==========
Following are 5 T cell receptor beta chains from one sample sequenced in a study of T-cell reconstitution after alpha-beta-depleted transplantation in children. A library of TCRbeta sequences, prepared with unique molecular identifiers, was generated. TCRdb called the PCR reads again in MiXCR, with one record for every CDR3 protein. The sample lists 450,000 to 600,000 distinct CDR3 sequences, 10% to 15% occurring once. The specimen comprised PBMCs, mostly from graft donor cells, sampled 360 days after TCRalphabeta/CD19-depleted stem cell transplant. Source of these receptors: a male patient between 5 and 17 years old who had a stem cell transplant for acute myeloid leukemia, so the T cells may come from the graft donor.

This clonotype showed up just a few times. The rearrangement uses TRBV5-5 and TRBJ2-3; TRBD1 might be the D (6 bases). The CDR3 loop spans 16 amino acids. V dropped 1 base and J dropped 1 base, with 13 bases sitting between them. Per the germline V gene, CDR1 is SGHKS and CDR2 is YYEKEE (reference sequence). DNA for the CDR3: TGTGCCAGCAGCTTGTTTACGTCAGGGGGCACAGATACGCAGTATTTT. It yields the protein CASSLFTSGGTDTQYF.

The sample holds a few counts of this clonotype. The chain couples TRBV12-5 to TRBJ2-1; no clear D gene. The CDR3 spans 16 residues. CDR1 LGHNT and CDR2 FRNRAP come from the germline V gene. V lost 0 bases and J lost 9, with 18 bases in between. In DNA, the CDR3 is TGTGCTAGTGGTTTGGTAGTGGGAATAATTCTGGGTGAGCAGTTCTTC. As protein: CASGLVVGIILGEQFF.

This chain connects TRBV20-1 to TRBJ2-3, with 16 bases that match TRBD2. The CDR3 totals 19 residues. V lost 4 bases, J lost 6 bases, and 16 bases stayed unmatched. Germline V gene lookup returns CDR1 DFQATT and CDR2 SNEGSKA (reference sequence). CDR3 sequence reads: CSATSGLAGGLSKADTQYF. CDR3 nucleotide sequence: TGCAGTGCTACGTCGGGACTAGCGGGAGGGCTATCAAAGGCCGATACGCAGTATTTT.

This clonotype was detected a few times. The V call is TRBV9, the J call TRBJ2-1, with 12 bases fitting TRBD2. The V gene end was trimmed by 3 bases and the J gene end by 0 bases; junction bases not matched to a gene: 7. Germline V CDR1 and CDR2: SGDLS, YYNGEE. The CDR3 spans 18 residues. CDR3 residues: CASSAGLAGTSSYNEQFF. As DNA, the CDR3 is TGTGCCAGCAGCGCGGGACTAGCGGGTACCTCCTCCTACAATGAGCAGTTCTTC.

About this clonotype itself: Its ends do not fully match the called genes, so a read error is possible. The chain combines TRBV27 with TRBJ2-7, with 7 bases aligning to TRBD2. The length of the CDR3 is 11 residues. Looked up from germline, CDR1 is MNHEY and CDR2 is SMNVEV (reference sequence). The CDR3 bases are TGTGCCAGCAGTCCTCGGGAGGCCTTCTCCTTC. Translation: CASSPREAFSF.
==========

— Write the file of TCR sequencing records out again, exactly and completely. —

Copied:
Following are 5 T cell receptor beta chains from one sample sequenced in a study of T-cell reconstitution after alpha-beta-depleted transplantation in children. A library of TCRbeta sequences, prepared with unique molecular identifiers, was generated. TCRdb called the PCR reads again in MiXCR, with one record for every CDR3 protein. The sample lists 450,000 to 600,000 distinct CDR3 sequences, 10% to 15% occurring once. The specimen comprised PBMCs, mostly from graft donor cells, sampled 360 days after TCRalphabeta/CD19-depleted stem cell transplant. Source of these receptors: a male patient between 5 and 17 years old who had a stem cell transplant for acute myeloid leukemia, so the T cells may come from the graft donor.

This clonotype showed up just a few times. The rearrangement uses TRBV5-5 and TRBJ2-3; TRBD1 might be the D (6 bases). The CDR3 loop spans 16 amino acids. V dropped 1 base and J dropped 1 base, with 13 bases sitting between them. Per the germline V gene, CDR1 is SGHKS and CDR2 is YYEKEE (reference sequence). DNA for the CDR3: TGTGCCAGCAGCTTGTTTACGTCAGGGGGCACAGATACGCAGTATTTT. It yields the protein CASSLFTSGGTDTQYF.

The sample holds a few counts of this clonotype. The chain couples TRBV12-5 to TRBJ2-1; no clear D gene. The CDR3 spans 16 residues. CDR1 LGHNT and CDR2 FRNRAP come from the germline V gene. V lost 0 bases and J lost 9, with 18 bases in between. In DNA, the CDR3 is TGTGCTAGTGGTTTGGTAGTGGGAATAATTCTGGGTGAGCAGTTCTTC. As protein: CASGLVVGIILGEQFF.

This chain connects TRBV20-1 to TRBJ2-3, with 16 bases that match TRBD2. The CDR3 totals 19 residues. V lost 4 bases, J lost 6 bases, and 16 bases stayed unmatched. Germline V gene lookup returns CDR1 DFQATT and CDR2 SNEGSKA (reference sequence). CDR3 sequence reads: CSATSGLAGGLSKADTQYF. CDR3 nucleotide sequence: TGCAGTGCTACGTCGGGACTAGCGGGAGGGCTATCAAAGGCCGATACGCAGTATTTT.

This clonotype was detected a few times. The V call is TRBV9, the J call TRBJ2-1, with 12 bases fitting TRBD2. The V gene end was trimmed by 3 bases and the J gene end by 0 bases; junction bases not matched to a gene: 7. Germline V CDR1 and CDR2: SGDLS, YYNGEE. The CDR3 spans 18 residues. CDR3 residues: CASSAGLAGTSSYNEQFF. As DNA, the CDR3 is TGTGCCAGCAGCGCGGGACTAGCGGGTACCTCCTCCTACAATGAGCAGTTCTTC.

About this clonotype itself: Its ends do not fully match the called genes, so a read error is possible. The chain combines TRBV27 with TRBJ2-7, with 7 bases aligning to TRBD2. The length of the CDR3 is 11 residues. Looked up from germline, CDR1 is MNHEY and CDR2 is SMNVEV (reference sequence). The CDR3 bases are TGTGCCAGCAGTCCTCGGGAGGCCTTCTCCTTC. Translation: CASSPREAFSF.